Frank unexpectedly dropped by with a new lady friend, Theresa, just as we were about to have dinner. Seems no matter how liberated I am or how emancipated women become, the preparation of a meal always plays out the same: the men are outside by the grill holding bottles of beer and talking baseball while the women are inside cutting vegetables, marinating the meat, preparing the salads, basically doing all the things a meal requires outside of dousing the coals with lighter fluid and setting them afire.
I enjoyed chatting with Theresa and found her to be funny and sharp. I was surprised she was with Frank — not because I thought Frank should be with someone boring and stupid but because Frank already had a girlfriend. But I could see what Frank saw in Theresa. She knew how to roast peppers and that it’s good to put grated cheese into tomato sauce. She told stories about her mother and her ex-husband and how she drove out to Bridgehampton one weekend from Jersey and didn’t come back for two years. I couldn’t really talk to Frank’s current girlfriend, Joanne. She drank too much. The first time I met her, she came by to show me how to wallpaper because I’d botched the job I was doing in my bathroom. But she was drunk and kept leaving the pieces soaking in the water for so long, nearly all the glue came off. She’d then slap them on the wall in such a way that everything veered to the right. At least the patterns matched from one piece to the next. Not. The next time she came by, we had just bought these 1960s-style teacup chairs. We had friends over, and Joanne once again drank too much. She sang loudly, talked too much, and kept spinning our 80-year old neighbor, Emily, round and round in one of the teacup chairs.
As I was toasting the bread to serve with pesto, Bruce walked into the kitchen holding our cat.
“I told you she’d come back,” he said, spilling the cat into my arms.
I took the cat in my arms and kept rubbing her back with my hand as the girl who’d found her explained what happened. I couldn’t hear a word she was saying. All I could see was Fish, and all I could feel was how she lay in my arms like a wilted flower. It was like holding syrup. She was maleable. This is what trauma looks like, I thought. She must be exhausted. But she was loving, and gentle, a much nicer cat than the one who’d ran away from our house five days earlier. Whatever she’d been through had made her a better pet. She was downright docile.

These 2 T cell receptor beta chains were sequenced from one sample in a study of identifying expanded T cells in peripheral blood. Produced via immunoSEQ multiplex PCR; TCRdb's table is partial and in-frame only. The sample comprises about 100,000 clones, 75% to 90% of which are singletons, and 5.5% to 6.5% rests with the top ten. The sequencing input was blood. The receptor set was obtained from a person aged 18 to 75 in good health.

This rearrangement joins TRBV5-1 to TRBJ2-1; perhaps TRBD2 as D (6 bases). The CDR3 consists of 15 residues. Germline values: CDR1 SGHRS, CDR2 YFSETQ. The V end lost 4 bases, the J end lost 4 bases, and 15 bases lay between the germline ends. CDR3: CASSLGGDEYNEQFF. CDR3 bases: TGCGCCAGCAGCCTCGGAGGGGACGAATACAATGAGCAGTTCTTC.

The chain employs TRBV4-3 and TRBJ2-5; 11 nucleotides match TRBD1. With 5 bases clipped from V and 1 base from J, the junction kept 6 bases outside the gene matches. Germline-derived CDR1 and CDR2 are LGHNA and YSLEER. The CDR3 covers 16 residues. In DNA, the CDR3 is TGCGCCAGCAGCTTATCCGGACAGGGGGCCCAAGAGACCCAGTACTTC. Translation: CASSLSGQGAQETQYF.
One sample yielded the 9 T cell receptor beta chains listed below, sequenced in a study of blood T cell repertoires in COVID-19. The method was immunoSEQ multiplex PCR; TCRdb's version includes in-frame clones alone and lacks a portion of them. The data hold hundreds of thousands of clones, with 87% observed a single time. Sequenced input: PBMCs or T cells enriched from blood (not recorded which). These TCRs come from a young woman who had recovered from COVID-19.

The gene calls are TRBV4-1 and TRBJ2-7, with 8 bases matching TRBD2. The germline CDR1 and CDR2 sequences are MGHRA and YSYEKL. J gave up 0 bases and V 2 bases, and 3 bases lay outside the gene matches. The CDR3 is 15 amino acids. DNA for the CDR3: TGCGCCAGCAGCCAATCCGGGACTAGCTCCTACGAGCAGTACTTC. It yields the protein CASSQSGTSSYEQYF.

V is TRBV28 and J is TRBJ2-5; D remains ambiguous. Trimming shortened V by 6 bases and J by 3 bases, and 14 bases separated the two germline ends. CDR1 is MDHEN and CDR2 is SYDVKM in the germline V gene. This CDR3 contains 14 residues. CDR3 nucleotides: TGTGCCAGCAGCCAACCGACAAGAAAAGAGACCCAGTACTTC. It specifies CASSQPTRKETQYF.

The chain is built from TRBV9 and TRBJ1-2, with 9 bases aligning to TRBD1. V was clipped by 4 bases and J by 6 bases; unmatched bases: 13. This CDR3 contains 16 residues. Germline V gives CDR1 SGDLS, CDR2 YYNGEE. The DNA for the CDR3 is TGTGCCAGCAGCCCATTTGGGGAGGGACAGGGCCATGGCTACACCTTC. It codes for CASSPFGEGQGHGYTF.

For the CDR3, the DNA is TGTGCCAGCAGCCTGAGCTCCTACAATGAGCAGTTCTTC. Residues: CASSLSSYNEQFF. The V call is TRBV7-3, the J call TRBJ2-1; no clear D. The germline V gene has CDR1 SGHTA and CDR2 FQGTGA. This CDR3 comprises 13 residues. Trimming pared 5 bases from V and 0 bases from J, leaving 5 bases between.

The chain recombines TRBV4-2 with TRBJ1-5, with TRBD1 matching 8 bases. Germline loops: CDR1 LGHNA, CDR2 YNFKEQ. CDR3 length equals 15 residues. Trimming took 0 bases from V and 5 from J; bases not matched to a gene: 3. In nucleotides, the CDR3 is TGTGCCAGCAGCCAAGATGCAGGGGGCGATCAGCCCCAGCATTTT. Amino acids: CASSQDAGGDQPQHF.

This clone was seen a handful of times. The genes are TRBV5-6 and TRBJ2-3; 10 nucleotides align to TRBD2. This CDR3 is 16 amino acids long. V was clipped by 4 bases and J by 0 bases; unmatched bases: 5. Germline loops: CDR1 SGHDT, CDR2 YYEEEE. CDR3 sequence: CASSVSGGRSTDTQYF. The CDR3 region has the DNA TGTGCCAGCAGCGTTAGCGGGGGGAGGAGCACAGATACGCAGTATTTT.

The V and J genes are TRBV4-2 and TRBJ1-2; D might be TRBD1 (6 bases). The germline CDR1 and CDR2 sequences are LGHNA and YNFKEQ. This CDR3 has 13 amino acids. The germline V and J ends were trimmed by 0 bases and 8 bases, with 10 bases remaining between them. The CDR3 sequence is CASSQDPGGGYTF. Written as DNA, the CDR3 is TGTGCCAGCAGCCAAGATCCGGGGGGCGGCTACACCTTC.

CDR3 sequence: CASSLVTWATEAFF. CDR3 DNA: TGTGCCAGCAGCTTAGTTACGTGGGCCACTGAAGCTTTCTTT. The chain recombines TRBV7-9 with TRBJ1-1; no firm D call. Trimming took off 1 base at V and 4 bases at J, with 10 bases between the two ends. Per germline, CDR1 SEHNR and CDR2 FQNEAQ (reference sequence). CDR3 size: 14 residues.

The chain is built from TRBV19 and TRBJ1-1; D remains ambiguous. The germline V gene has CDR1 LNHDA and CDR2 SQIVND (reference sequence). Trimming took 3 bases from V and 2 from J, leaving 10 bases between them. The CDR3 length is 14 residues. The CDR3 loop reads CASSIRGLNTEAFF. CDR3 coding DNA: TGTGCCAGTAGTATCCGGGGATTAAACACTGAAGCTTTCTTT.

Over the next three days, I kept asking our neighbor, Trish, who was a party to Fish’s rescue, to tell me the story about how Fish was found because for some reason the information simply wasn’t sinking in. They found her by which house? She was sitting in grass or ivy? Apparently, the young woman who’d found her was walking on the street parallel to ours with her husband, her daughter and her dog, when she spotted Fish lying in the grass. They’d just come from the ice cream shop and had seen one of the posters I’d put up there.
“Isn’t that the lost cat from the poster?” the woman said to her husband.
She started calling out Fish’s name and the cat responded. She asked the man who lived the across the street, Kevin, if he knew the cat and if perhaps it was the cat that had gone missing. Kevin still had one of the flyers I had stuck in people’s mailboxes a few days earlier. His wife called the phone number listed there but got no answer (while I’d stapled flyers to every utility pole in town, I left my cell phone at the bottom of my knapsack where I couldn’t hear it). Knowing approximately where I lived, Kevin took the young woman came around the corner to my block and found my neighbor, Trish, standing outside. They asked her if she could identify my cat.
As Trish followed them back around the corner, the young woman said, “She’s very friendly.”
Trish said when she heard that, she thought, “That’s not Fish.”
But when she looked at the cat lying in the grass, Trish said, “Huh. That is Fish.”
As they carried her around the corner and got closer to my house, Fish began to meow loudly and squirm impatiently in the young woman’s arms.
“She obviously knew where she lived,” Trish said as she recounted the story to me, for the third time.
“Do you think she was meowing like that because she wanted to come home, or because she didn’t want to come home?” I asked.”